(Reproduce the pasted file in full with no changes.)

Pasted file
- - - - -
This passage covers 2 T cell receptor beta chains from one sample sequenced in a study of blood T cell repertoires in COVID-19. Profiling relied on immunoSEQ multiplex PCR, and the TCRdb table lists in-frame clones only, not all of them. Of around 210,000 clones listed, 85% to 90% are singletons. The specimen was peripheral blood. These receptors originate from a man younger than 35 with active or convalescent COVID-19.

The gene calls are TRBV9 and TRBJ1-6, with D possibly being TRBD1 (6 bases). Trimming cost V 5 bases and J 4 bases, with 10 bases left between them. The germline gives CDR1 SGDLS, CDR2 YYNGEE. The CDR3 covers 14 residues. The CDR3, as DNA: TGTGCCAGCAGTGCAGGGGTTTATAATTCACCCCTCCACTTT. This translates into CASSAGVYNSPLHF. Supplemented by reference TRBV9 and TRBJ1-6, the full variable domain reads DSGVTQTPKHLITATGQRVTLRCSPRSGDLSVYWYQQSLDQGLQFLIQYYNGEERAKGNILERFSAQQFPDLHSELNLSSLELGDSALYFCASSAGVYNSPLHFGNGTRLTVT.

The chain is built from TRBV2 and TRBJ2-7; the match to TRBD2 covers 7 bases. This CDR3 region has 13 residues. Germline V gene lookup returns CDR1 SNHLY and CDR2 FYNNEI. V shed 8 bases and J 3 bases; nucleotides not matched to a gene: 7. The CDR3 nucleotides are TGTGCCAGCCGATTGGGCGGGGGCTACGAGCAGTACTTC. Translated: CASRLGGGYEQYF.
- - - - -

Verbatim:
This passage covers 2 T cell receptor beta chains from one sample sequenced in a study of blood T cell repertoires in COVID-19. Profiling relied on immunoSEQ multiplex PCR, and the TCRdb table lists in-frame clones only, not all of them. Of around 210,000 clones listed, 85% to 90% are singletons. The specimen was peripheral blood. These receptors originate from a man younger than 35 with active or convalescent COVID-19.

The gene calls are TRBV9 and TRBJ1-6, with D possibly being TRBD1 (6 bases). Trimming cost V 5 bases and J 4 bases, with 10 bases left between them. The germline gives CDR1 SGDLS, CDR2 YYNGEE. The CDR3 covers 14 residues. The CDR3, as DNA: TGTGCCAGCAGTGCAGGGGTTTATAATTCACCCCTCCACTTT. This translates into CASSAGVYNSPLHF. Supplemented by reference TRBV9 and TRBJ1-6, the full variable domain reads DSGVTQTPKHLITATGQRVTLRCSPRSGDLSVYWYQQSLDQGLQFLIQYYNGEERAKGNILERFSAQQFPDLHSELNLSSLELGDSALYFCASSAGVYNSPLHFGNGTRLTVT.

The chain is built from TRBV2 and TRBJ2-7; the match to TRBD2 covers 7 bases. This CDR3 region has 13 residues. Germline V gene lookup returns CDR1 SNHLY and CDR2 FYNNEI. V shed 8 bases and J 3 bases; nucleotides not matched to a gene: 7. The CDR3 nucleotides are TGTGCCAGCCGATTGGGCGGGGGCTACGAGCAGTACTTC. Translated: CASRLGGGYEQYF.